Gene Hamer and chef Bill Neal opened Crook’s Corner in 1982 and changed the face of Southern restaurant cuisine with their belief that regional dishes made with local ingredients are worthy of preservation.
A Craig Claiborne feature in the New York Times in 1985 put Bill Neal and Crook’s on the culinary map.
Bill Smith followed as chef after Neal passed away in 1991 and built on his legacy. By continually reinterpreting heirloom recipes Smith created many of what are now considered iconic Crook’s dishes like Tomato-Watermelon Salad, Honeysuckle Sorbet and his “southern schnitzel” Cheese Pork. Smith was recognized by the James Beard Awards as a finalist for Best Chef Southeast in 2009 and 2010 and retired from Crook’s Corner in early 2019.
Gene Hamer kept everything running throughout that time, including curating the art for the gallery, hosting the Crook’s Corner Book Prize and tending the Crook’s Corner garden with Seth Hand.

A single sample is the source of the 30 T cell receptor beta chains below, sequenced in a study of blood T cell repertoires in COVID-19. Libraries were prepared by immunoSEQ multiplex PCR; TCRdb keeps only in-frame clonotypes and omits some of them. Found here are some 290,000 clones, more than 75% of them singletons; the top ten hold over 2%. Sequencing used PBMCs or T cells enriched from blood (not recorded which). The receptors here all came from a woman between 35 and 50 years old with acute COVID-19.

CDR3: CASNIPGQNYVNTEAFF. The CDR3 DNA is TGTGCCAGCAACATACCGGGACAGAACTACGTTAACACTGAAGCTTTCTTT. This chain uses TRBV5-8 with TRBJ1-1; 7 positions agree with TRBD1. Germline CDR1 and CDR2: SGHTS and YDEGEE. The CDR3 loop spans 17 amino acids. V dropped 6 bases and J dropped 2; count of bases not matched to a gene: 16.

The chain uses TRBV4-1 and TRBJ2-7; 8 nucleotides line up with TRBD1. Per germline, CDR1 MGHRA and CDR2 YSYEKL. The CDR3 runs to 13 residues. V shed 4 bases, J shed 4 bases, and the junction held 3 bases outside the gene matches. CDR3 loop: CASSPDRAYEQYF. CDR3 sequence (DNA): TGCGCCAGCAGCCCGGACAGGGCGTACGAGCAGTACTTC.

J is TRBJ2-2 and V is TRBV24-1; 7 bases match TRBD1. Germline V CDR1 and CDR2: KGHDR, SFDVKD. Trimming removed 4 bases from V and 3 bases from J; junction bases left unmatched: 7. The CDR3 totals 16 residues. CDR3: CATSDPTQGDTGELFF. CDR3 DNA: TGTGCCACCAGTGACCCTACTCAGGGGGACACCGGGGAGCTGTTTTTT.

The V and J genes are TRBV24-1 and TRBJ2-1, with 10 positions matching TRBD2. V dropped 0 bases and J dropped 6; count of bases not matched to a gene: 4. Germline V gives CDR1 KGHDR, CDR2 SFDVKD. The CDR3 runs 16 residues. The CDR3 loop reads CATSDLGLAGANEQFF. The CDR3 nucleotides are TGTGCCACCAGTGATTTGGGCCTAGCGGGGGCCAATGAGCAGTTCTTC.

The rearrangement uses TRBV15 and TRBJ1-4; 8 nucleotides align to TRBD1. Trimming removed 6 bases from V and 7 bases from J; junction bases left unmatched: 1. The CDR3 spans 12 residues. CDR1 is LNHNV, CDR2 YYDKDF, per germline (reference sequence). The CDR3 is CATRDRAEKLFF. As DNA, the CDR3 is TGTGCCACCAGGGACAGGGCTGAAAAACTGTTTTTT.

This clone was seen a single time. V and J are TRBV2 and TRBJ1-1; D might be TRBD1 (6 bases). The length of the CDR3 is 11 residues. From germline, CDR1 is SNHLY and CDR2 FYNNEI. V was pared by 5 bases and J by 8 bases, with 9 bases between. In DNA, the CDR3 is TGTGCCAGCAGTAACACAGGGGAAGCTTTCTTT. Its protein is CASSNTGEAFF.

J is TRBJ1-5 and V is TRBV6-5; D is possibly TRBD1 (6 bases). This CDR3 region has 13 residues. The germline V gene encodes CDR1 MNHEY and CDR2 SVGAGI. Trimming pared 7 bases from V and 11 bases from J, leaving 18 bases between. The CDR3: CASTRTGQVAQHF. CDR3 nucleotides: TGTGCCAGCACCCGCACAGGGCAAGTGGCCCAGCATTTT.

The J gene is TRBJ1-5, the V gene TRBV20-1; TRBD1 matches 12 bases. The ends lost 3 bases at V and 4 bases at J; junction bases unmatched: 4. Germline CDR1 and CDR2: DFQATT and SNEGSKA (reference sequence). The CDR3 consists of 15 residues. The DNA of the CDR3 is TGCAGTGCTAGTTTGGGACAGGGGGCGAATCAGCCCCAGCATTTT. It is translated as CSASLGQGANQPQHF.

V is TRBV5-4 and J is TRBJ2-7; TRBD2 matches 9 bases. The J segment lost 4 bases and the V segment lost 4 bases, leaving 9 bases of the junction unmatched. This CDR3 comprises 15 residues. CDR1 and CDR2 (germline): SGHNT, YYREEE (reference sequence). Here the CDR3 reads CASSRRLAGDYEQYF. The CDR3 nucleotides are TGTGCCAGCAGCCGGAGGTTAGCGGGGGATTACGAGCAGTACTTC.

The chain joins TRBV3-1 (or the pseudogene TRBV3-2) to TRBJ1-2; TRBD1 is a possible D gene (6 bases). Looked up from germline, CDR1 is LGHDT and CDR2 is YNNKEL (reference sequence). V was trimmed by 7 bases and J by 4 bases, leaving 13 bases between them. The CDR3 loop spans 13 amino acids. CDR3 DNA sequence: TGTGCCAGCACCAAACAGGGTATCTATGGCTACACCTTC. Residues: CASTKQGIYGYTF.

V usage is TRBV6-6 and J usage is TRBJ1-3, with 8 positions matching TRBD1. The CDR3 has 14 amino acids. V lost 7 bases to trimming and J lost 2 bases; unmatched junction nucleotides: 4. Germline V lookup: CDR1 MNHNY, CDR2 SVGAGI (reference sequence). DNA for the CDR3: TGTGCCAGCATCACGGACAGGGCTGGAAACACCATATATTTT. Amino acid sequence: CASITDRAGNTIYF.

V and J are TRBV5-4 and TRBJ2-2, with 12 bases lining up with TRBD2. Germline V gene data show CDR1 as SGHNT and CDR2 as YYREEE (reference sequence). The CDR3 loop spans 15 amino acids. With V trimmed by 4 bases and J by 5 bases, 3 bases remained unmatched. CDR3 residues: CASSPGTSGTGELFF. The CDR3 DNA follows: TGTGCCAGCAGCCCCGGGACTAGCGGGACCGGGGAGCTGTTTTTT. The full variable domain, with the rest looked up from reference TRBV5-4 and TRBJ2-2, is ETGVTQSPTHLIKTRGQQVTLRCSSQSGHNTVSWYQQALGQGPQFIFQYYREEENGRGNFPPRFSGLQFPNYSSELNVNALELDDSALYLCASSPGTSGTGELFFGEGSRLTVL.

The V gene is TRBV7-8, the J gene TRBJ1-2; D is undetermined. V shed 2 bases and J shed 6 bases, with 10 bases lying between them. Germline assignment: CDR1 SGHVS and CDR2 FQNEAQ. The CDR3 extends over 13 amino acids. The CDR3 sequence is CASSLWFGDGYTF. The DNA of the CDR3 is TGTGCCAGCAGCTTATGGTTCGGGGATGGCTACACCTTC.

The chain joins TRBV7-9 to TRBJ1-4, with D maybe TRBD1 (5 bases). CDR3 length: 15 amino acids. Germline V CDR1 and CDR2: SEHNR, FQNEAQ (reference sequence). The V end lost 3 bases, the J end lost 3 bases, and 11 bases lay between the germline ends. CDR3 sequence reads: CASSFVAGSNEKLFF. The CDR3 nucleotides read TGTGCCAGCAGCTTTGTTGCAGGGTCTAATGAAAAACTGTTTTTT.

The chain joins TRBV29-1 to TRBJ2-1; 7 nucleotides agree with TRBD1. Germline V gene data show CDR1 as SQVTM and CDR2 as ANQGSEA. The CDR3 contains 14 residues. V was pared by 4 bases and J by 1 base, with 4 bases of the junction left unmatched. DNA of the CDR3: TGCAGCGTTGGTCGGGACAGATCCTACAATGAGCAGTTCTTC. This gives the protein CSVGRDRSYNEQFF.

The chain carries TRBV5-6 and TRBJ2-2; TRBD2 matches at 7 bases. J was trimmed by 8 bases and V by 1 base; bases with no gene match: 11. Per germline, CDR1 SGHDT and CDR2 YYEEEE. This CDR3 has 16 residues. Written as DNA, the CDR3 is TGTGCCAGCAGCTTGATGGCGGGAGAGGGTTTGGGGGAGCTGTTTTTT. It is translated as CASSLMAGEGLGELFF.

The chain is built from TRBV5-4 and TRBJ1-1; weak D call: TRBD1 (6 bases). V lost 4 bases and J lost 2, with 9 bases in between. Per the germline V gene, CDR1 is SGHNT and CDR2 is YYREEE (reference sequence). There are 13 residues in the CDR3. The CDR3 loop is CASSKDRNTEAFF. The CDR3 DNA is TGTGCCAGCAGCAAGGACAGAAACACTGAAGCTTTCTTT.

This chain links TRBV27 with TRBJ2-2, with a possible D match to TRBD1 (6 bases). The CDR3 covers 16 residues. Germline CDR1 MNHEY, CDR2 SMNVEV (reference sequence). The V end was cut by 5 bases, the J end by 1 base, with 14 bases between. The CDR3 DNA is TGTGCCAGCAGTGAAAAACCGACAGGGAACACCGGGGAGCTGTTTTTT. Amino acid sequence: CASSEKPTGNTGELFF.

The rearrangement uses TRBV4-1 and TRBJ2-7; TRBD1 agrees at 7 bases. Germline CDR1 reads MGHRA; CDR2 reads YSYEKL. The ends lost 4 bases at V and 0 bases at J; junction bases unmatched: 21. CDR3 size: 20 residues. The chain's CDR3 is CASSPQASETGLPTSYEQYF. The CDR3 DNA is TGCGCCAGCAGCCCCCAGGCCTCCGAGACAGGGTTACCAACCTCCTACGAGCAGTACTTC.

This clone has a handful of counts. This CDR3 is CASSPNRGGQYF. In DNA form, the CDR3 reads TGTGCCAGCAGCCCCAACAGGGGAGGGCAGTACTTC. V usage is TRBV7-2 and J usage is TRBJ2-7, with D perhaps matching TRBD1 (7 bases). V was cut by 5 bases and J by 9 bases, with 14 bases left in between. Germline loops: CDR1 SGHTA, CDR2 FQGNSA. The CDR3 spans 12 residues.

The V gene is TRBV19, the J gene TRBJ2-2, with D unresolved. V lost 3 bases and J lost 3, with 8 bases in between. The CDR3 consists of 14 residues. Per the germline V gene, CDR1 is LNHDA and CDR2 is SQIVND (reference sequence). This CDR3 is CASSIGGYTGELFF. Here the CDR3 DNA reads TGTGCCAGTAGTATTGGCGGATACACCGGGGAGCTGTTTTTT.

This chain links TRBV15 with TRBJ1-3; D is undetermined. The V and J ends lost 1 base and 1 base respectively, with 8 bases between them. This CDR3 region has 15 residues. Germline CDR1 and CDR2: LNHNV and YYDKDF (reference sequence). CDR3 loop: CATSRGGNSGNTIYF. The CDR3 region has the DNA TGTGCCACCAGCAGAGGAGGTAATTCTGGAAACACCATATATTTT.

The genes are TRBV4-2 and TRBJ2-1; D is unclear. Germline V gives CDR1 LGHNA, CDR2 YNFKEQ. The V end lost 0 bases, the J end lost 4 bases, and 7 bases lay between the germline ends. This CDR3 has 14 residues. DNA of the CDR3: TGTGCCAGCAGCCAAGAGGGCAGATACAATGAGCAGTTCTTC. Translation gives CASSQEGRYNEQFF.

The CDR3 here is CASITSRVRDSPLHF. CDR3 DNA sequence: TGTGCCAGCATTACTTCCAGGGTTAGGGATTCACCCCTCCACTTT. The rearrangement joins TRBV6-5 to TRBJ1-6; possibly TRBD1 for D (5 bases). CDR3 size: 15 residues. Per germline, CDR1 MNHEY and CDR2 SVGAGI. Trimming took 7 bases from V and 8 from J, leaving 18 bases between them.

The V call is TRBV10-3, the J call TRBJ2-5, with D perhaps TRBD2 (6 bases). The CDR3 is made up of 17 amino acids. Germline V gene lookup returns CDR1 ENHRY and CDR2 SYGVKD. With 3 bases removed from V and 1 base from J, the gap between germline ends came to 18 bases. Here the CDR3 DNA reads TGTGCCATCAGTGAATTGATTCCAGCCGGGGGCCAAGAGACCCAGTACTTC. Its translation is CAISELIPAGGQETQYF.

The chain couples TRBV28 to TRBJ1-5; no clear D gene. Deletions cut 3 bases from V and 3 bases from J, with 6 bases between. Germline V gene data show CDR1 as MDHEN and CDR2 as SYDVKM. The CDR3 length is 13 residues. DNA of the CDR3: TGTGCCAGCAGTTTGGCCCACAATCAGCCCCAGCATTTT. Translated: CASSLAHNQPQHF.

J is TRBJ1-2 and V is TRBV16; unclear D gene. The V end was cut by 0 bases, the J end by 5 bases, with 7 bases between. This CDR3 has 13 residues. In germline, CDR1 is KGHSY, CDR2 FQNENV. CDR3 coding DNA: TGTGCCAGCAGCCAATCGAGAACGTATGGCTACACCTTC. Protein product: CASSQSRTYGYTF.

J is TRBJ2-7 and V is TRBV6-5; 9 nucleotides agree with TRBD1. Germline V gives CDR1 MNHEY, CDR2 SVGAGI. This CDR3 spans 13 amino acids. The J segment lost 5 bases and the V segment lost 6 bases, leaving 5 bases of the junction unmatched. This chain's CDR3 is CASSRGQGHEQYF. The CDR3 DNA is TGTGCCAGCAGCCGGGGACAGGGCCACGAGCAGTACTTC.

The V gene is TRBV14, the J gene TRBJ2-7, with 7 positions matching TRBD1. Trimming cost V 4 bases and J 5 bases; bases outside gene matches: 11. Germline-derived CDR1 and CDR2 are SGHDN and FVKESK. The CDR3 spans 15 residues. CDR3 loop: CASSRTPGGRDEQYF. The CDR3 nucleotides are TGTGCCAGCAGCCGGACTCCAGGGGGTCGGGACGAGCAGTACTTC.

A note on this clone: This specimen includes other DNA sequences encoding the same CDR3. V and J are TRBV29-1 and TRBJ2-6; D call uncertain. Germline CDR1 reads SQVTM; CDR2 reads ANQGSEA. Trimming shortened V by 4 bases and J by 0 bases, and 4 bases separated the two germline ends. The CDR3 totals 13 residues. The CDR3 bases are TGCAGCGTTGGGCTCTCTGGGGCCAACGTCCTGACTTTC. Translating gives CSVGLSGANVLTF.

In 2019, Crook’s Corner was bought by Chapel Hill locals Gary Crunkleton, owner of The Crunkleton and Crook’s former bar manager Shannon Healy, owner of Alley Twenty Six. The new owners brought in acclaimed Asheville chef Justin Burdett to build on Crook’s traditions with an eye towards the future. You can read more about Crook’s new era here.
Crook’s Corner was named a James Beard America’s Classic Restaurant in 2011, an award given to restaurants with “timeless appeal, beloved for quality of food that reflects the character of their community.”
In the late 1940’s, Rachel Crook ran a fish market and cafe where Crook’s currently stands.
In 1951, at that intersection, Rachel Crook was murdered and the case was never solved. Since then, the Crook’s building has served as a taxi stand, bait & tackle shop, pool hall and for years stood deserted. In 1978, Cam Hill (Chapel Hill native & former Town Council Member) remodeled the dilapidated building and opened a barbecue house calling it Crook’s Corner in Rachel’s honor.
If you’d like to learn even more about Crook’s Corner check out these links: